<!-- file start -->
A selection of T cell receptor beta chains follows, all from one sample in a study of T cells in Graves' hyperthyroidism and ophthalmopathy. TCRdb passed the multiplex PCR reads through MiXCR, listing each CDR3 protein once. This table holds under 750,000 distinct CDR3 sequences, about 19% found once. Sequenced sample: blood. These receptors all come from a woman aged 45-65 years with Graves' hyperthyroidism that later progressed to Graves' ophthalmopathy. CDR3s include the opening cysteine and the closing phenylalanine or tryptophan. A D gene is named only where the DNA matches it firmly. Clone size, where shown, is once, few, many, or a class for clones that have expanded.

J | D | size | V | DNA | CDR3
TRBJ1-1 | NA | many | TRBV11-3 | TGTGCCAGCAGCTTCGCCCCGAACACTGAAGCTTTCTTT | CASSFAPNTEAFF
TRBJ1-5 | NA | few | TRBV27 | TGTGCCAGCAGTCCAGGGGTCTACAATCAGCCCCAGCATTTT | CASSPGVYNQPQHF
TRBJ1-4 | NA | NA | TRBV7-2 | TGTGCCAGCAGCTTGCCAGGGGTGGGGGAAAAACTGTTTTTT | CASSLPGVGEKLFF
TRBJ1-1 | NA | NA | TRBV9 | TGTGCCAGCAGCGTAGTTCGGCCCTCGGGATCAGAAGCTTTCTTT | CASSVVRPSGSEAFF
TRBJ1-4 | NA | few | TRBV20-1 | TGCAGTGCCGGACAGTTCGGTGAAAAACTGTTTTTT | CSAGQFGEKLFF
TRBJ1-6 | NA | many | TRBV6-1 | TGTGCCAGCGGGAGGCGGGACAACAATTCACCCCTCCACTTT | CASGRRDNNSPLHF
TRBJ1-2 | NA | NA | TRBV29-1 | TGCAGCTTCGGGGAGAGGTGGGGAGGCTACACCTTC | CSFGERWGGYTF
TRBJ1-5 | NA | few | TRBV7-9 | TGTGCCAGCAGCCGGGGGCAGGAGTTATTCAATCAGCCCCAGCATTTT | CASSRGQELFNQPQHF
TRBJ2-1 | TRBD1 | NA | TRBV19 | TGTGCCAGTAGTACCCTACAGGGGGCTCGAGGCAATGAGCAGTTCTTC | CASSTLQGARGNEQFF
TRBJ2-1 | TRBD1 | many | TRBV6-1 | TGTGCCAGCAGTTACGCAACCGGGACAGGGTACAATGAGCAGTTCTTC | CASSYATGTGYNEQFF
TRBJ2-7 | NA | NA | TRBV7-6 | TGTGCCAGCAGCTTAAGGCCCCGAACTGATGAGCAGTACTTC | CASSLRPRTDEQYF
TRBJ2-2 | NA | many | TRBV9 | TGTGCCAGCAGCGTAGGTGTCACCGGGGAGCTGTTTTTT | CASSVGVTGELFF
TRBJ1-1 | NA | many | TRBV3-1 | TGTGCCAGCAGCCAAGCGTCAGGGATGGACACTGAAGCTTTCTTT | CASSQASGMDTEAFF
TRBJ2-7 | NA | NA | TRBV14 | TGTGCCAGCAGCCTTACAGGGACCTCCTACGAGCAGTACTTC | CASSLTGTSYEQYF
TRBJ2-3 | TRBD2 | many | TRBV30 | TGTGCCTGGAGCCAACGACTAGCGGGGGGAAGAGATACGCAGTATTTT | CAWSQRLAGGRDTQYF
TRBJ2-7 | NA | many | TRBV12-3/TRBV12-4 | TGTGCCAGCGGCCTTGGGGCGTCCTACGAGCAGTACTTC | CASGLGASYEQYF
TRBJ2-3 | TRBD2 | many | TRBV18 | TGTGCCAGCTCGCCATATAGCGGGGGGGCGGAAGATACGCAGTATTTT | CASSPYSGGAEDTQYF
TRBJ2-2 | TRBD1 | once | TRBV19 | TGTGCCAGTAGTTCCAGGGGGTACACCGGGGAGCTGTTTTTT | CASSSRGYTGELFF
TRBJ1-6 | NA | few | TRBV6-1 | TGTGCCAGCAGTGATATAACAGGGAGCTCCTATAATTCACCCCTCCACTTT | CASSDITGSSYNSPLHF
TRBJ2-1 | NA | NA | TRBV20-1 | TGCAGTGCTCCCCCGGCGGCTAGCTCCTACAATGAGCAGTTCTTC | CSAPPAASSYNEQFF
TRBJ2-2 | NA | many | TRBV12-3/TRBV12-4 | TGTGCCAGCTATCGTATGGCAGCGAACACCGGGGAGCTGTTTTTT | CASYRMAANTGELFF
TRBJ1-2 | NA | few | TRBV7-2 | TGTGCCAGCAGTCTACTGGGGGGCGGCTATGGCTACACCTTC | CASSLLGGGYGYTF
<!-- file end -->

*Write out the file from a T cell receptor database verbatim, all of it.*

A selection of T cell receptor beta chains follows, all from one sample in a study of T cells in Graves' hyperthyroidism and ophthalmopathy. TCRdb passed the multiplex PCR reads through MiXCR, listing each CDR3 protein once. This table holds under 750,000 distinct CDR3 sequences, about 19% found once. Sequenced sample: blood. These receptors all come from a woman aged 45-65 years with Graves' hyperthyroidism that later progressed to Graves' ophthalmopathy. CDR3s include the opening cysteine and the closing phenylalanine or tryptophan. A D gene is named only where the DNA matches it firmly. Clone size, where shown, is once, few, many, or a class for clones that have expanded.

J | D | size | V | DNA | CDR3
TRBJ1-1 | NA | many | TRBV11-3 | TGTGCCAGCAGCTTCGCCCCGAACACTGAAGCTTTCTTT | CASSFAPNTEAFF
TRBJ1-5 | NA | few | TRBV27 | TGTGCCAGCAGTCCAGGGGTCTACAATCAGCCCCAGCATTTT | CASSPGVYNQPQHF
TRBJ1-4 | NA | NA | TRBV7-2 | TGTGCCAGCAGCTTGCCAGGGGTGGGGGAAAAACTGTTTTTT | CASSLPGVGEKLFF
TRBJ1-1 | NA | NA | TRBV9 | TGTGCCAGCAGCGTAGTTCGGCCCTCGGGATCAGAAGCTTTCTTT | CASSVVRPSGSEAFF
TRBJ1-4 | NA | few | TRBV20-1 | TGCAGTGCCGGACAGTTCGGTGAAAAACTGTTTTTT | CSAGQFGEKLFF
TRBJ1-6 | NA | many | TRBV6-1 | TGTGCCAGCGGGAGGCGGGACAACAATTCACCCCTCCACTTT | CASGRRDNNSPLHF
TRBJ1-2 | NA | NA | TRBV29-1 | TGCAGCTTCGGGGAGAGGTGGGGAGGCTACACCTTC | CSFGERWGGYTF
TRBJ1-5 | NA | few | TRBV7-9 | TGTGCCAGCAGCCGGGGGCAGGAGTTATTCAATCAGCCCCAGCATTTT | CASSRGQELFNQPQHF
TRBJ2-1 | TRBD1 | NA | TRBV19 | TGTGCCAGTAGTACCCTACAGGGGGCTCGAGGCAATGAGCAGTTCTTC | CASSTLQGARGNEQFF
TRBJ2-1 | TRBD1 | many | TRBV6-1 | TGTGCCAGCAGTTACGCAACCGGGACAGGGTACAATGAGCAGTTCTTC | CASSYATGTGYNEQFF
TRBJ2-7 | NA | NA | TRBV7-6 | TGTGCCAGCAGCTTAAGGCCCCGAACTGATGAGCAGTACTTC | CASSLRPRTDEQYF
TRBJ2-2 | NA | many | TRBV9 | TGTGCCAGCAGCGTAGGTGTCACCGGGGAGCTGTTTTTT | CASSVGVTGELFF
TRBJ1-1 | NA | many | TRBV3-1 | TGTGCCAGCAGCCAAGCGTCAGGGATGGACACTGAAGCTTTCTTT | CASSQASGMDTEAFF
TRBJ2-7 | NA | NA | TRBV14 | TGTGCCAGCAGCCTTACAGGGACCTCCTACGAGCAGTACTTC | CASSLTGTSYEQYF
TRBJ2-3 | TRBD2 | many | TRBV30 | TGTGCCTGGAGCCAACGACTAGCGGGGGGAAGAGATACGCAGTATTTT | CAWSQRLAGGRDTQYF
TRBJ2-7 | NA | many | TRBV12-3/TRBV12-4 | TGTGCCAGCGGCCTTGGGGCGTCCTACGAGCAGTACTTC | CASGLGASYEQYF
TRBJ2-3 | TRBD2 | many | TRBV18 | TGTGCCAGCTCGCCATATAGCGGGGGGGCGGAAGATACGCAGTATTTT | CASSPYSGGAEDTQYF
TRBJ2-2 | TRBD1 | once | TRBV19 | TGTGCCAGTAGTTCCAGGGGGTACACCGGGGAGCTGTTTTTT | CASSSRGYTGELFF
TRBJ1-6 | NA | few | TRBV6-1 | TGTGCCAGCAGTGATATAACAGGGAGCTCCTATAATTCACCCCTCCACTTT | CASSDITGSSYNSPLHF
TRBJ2-1 | NA | NA | TRBV20-1 | TGCAGTGCTCCCCCGGCGGCTAGCTCCTACAATGAGCAGTTCTTC | CSAPPAASSYNEQFF
TRBJ2-2 | NA | many | TRBV12-3/TRBV12-4 | TGTGCCAGCTATCGTATGGCAGCGAACACCGGGGAGCTGTTTTTT | CASYRMAANTGELFF
TRBJ1-2 | NA | few | TRBV7-2 | TGTGCCAGCAGTCTACTGGGGGGCGGCTATGGCTACACCTTC | CASSLLGGGYGYTF